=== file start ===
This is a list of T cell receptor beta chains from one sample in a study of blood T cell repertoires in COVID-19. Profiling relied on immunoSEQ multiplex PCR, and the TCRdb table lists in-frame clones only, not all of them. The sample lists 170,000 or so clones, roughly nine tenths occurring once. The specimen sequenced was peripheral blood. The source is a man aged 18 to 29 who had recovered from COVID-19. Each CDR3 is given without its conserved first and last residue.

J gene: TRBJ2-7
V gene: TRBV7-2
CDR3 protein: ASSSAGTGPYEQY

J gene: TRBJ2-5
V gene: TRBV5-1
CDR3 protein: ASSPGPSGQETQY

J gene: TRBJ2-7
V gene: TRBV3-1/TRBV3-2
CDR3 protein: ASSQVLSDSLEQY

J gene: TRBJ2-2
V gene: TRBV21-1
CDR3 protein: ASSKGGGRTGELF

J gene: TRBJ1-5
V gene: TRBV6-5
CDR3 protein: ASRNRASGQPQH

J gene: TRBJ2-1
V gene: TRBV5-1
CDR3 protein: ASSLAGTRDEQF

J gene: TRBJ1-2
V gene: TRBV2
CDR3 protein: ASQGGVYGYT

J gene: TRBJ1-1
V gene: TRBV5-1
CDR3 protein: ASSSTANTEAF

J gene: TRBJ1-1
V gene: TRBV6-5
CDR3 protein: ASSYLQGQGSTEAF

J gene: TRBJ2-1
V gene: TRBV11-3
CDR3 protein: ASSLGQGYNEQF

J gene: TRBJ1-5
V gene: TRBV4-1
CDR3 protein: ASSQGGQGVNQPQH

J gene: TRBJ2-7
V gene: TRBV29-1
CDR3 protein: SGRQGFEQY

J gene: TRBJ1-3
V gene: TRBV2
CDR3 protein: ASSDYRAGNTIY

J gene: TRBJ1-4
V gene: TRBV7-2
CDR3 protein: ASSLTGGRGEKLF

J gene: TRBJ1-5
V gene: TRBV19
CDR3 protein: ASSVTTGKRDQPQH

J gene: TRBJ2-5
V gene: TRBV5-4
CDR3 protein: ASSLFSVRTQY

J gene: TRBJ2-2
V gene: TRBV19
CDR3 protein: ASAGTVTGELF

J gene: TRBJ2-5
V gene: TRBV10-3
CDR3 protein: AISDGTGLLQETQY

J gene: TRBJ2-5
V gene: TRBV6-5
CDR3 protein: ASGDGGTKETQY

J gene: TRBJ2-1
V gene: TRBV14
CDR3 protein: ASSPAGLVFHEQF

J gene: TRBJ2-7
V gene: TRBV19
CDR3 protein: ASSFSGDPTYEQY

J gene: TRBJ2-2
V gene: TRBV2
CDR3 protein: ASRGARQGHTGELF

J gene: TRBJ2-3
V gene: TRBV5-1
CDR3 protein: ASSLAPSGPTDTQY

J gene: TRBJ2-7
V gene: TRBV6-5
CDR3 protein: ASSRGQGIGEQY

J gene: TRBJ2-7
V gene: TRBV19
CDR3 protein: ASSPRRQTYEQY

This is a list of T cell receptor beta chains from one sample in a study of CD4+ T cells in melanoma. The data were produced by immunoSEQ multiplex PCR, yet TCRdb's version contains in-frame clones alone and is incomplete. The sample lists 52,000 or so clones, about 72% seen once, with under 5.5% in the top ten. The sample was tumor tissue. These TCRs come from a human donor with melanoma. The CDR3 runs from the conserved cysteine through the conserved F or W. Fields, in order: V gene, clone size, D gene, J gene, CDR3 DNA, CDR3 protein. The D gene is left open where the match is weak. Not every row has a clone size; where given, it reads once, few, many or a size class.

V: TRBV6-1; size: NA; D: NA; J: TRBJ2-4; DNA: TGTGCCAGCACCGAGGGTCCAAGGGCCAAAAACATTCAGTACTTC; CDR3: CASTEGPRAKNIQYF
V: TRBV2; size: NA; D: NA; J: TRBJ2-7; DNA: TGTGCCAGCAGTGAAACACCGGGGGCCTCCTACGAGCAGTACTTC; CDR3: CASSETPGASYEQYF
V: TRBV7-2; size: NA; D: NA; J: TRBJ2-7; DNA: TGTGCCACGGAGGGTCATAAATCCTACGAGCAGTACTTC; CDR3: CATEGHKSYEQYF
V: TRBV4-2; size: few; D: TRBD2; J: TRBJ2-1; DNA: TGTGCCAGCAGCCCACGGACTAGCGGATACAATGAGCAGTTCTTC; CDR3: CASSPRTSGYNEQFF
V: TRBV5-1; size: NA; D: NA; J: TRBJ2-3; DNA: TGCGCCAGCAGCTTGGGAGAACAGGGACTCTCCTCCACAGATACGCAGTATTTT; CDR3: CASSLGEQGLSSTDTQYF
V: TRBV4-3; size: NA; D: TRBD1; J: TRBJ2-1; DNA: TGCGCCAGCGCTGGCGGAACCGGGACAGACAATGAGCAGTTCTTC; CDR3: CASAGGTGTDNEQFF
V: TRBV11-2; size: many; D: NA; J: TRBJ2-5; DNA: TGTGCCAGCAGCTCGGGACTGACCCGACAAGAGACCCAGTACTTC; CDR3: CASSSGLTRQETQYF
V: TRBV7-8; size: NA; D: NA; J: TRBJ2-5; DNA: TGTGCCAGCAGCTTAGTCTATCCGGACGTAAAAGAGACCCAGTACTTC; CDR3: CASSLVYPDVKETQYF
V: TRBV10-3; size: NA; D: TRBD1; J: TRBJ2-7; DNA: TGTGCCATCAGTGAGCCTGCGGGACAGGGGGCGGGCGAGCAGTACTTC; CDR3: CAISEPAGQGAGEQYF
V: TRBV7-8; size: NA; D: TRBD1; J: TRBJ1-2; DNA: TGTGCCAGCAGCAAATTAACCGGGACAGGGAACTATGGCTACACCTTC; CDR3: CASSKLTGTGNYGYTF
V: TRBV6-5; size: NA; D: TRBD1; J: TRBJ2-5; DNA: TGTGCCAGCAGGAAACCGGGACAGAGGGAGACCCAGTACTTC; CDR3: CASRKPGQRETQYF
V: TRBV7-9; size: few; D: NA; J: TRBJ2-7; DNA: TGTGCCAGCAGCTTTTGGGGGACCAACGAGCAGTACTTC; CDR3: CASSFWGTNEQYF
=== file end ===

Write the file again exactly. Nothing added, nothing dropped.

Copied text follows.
This is a list of T cell receptor beta chains from one sample in a study of blood T cell repertoires in COVID-19. Profiling relied on immunoSEQ multiplex PCR, and the TCRdb table lists in-frame clones only, not all of them. The sample lists 170,000 or so clones, roughly nine tenths occurring once. The specimen sequenced was peripheral blood. The source is a man aged 18 to 29 who had recovered from COVID-19. Each CDR3 is given without its conserved first and last residue.

J gene: TRBJ2-7
V gene: TRBV7-2
CDR3 protein: ASSSAGTGPYEQY

J gene: TRBJ2-5
V gene: TRBV5-1
CDR3 protein: ASSPGPSGQETQY

J gene: TRBJ2-7
V gene: TRBV3-1/TRBV3-2
CDR3 protein: ASSQVLSDSLEQY

J gene: TRBJ2-2
V gene: TRBV21-1
CDR3 protein: ASSKGGGRTGELF

J gene: TRBJ1-5
V gene: TRBV6-5
CDR3 protein: ASRNRASGQPQH

J gene: TRBJ2-1
V gene: TRBV5-1
CDR3 protein: ASSLAGTRDEQF

J gene: TRBJ1-2
V gene: TRBV2
CDR3 protein: ASQGGVYGYT

J gene: TRBJ1-1
V gene: TRBV5-1
CDR3 protein: ASSSTANTEAF

J gene: TRBJ1-1
V gene: TRBV6-5
CDR3 protein: ASSYLQGQGSTEAF

J gene: TRBJ2-1
V gene: TRBV11-3
CDR3 protein: ASSLGQGYNEQF

J gene: TRBJ1-5
V gene: TRBV4-1
CDR3 protein: ASSQGGQGVNQPQH

J gene: TRBJ2-7
V gene: TRBV29-1
CDR3 protein: SGRQGFEQY

J gene: TRBJ1-3
V gene: TRBV2
CDR3 protein: ASSDYRAGNTIY

J gene: TRBJ1-4
V gene: TRBV7-2
CDR3 protein: ASSLTGGRGEKLF

J gene: TRBJ1-5
V gene: TRBV19
CDR3 protein: ASSVTTGKRDQPQH

J gene: TRBJ2-5
V gene: TRBV5-4
CDR3 protein: ASSLFSVRTQY

J gene: TRBJ2-2
V gene: TRBV19
CDR3 protein: ASAGTVTGELF

J gene: TRBJ2-5
V gene: TRBV10-3
CDR3 protein: AISDGTGLLQETQY

J gene: TRBJ2-5
V gene: TRBV6-5
CDR3 protein: ASGDGGTKETQY

J gene: TRBJ2-1
V gene: TRBV14
CDR3 protein: ASSPAGLVFHEQF

J gene: TRBJ2-7
V gene: TRBV19
CDR3 protein: ASSFSGDPTYEQY

J gene: TRBJ2-2
V gene: TRBV2
CDR3 protein: ASRGARQGHTGELF

J gene: TRBJ2-3
V gene: TRBV5-1
CDR3 protein: ASSLAPSGPTDTQY

J gene: TRBJ2-7
V gene: TRBV6-5
CDR3 protein: ASSRGQGIGEQY

J gene: TRBJ2-7
V gene: TRBV19
CDR3 protein: ASSPRRQTYEQY

This is a list of T cell receptor beta chains from one sample in a study of CD4+ T cells in melanoma. The data were produced by immunoSEQ multiplex PCR, yet TCRdb's version contains in-frame clones alone and is incomplete. The sample lists 52,000 or so clones, about 72% seen once, with under 5.5% in the top ten. The sample was tumor tissue. These TCRs come from a human donor with melanoma. The CDR3 runs from the conserved cysteine through the conserved F or W. Fields, in order: V gene, clone size, D gene, J gene, CDR3 DNA, CDR3 protein. The D gene is left open where the match is weak. Not every row has a clone size; where given, it reads once, few, many or a size class.

V: TRBV6-1; size: NA; D: NA; J: TRBJ2-4; DNA: TGTGCCAGCACCGAGGGTCCAAGGGCCAAAAACATTCAGTACTTC; CDR3: CASTEGPRAKNIQYF
V: TRBV2; size: NA; D: NA; J: TRBJ2-7; DNA: TGTGCCAGCAGTGAAACACCGGGGGCCTCCTACGAGCAGTACTTC; CDR3: CASSETPGASYEQYF
V: TRBV7-2; size: NA; D: NA; J: TRBJ2-7; DNA: TGTGCCACGGAGGGTCATAAATCCTACGAGCAGTACTTC; CDR3: CATEGHKSYEQYF
V: TRBV4-2; size: few; D: TRBD2; J: TRBJ2-1; DNA: TGTGCCAGCAGCCCACGGACTAGCGGATACAATGAGCAGTTCTTC; CDR3: CASSPRTSGYNEQFF
V: TRBV5-1; size: NA; D: NA; J: TRBJ2-3; DNA: TGCGCCAGCAGCTTGGGAGAACAGGGACTCTCCTCCACAGATACGCAGTATTTT; CDR3: CASSLGEQGLSSTDTQYF
V: TRBV4-3; size: NA; D: TRBD1; J: TRBJ2-1; DNA: TGCGCCAGCGCTGGCGGAACCGGGACAGACAATGAGCAGTTCTTC; CDR3: CASAGGTGTDNEQFF
V: TRBV11-2; size: many; D: NA; J: TRBJ2-5; DNA: TGTGCCAGCAGCTCGGGACTGACCCGACAAGAGACCCAGTACTTC; CDR3: CASSSGLTRQETQYF
V: TRBV7-8; size: NA; D: NA; J: TRBJ2-5; DNA: TGTGCCAGCAGCTTAGTCTATCCGGACGTAAAAGAGACCCAGTACTTC; CDR3: CASSLVYPDVKETQYF
V: TRBV10-3; size: NA; D: TRBD1; J: TRBJ2-7; DNA: TGTGCCATCAGTGAGCCTGCGGGACAGGGGGCGGGCGAGCAGTACTTC; CDR3: CAISEPAGQGAGEQYF
V: TRBV7-8; size: NA; D: TRBD1; J: TRBJ1-2; DNA: TGTGCCAGCAGCAAATTAACCGGGACAGGGAACTATGGCTACACCTTC; CDR3: CASSKLTGTGNYGYTF
V: TRBV6-5; size: NA; D: TRBD1; J: TRBJ2-5; DNA: TGTGCCAGCAGGAAACCGGGACAGAGGGAGACCCAGTACTTC; CDR3: CASRKPGQRETQYF
V: TRBV7-9; size: few; D: NA; J: TRBJ2-7; DNA: TGTGCCAGCAGCTTTTGGGGGACCAACGAGCAGTACTTC; CDR3: CASSFWGTNEQYF